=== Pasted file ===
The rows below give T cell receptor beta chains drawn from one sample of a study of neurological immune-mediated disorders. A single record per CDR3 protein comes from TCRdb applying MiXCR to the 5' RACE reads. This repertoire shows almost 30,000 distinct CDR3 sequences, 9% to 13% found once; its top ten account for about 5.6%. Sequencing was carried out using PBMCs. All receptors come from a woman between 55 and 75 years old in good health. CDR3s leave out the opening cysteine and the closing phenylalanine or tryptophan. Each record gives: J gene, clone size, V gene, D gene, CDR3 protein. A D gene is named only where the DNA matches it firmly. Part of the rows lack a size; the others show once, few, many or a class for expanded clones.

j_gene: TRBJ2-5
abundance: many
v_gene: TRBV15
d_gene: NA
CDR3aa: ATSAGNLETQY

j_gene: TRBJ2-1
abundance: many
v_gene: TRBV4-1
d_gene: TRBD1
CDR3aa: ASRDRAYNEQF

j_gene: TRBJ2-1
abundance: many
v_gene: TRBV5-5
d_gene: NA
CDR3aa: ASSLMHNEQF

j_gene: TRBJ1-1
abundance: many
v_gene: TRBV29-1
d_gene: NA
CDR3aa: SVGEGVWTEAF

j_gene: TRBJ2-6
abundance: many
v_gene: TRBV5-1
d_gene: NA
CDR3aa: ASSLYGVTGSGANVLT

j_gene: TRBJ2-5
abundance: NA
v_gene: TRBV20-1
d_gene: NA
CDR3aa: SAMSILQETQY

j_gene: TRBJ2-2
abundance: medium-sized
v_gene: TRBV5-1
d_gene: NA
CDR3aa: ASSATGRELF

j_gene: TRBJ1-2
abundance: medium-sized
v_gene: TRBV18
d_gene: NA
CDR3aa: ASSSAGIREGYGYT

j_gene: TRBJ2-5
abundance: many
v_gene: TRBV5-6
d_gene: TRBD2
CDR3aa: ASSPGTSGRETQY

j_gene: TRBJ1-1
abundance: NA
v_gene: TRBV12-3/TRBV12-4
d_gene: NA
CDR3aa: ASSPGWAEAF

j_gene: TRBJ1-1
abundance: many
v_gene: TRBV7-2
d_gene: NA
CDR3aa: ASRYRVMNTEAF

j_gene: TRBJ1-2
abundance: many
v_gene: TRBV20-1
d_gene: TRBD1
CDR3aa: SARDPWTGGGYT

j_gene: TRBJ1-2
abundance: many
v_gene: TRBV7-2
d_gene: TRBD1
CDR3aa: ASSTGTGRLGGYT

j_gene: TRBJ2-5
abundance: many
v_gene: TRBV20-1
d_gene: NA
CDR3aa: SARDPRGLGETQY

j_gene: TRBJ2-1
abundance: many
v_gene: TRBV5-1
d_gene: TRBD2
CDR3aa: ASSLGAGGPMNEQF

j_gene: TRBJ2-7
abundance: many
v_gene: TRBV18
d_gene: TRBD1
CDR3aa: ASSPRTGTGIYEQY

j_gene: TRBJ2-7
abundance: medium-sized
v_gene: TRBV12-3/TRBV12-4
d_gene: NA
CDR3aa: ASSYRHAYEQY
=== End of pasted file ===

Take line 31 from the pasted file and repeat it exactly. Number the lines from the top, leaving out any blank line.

CDR3aa: SAMSILQETQY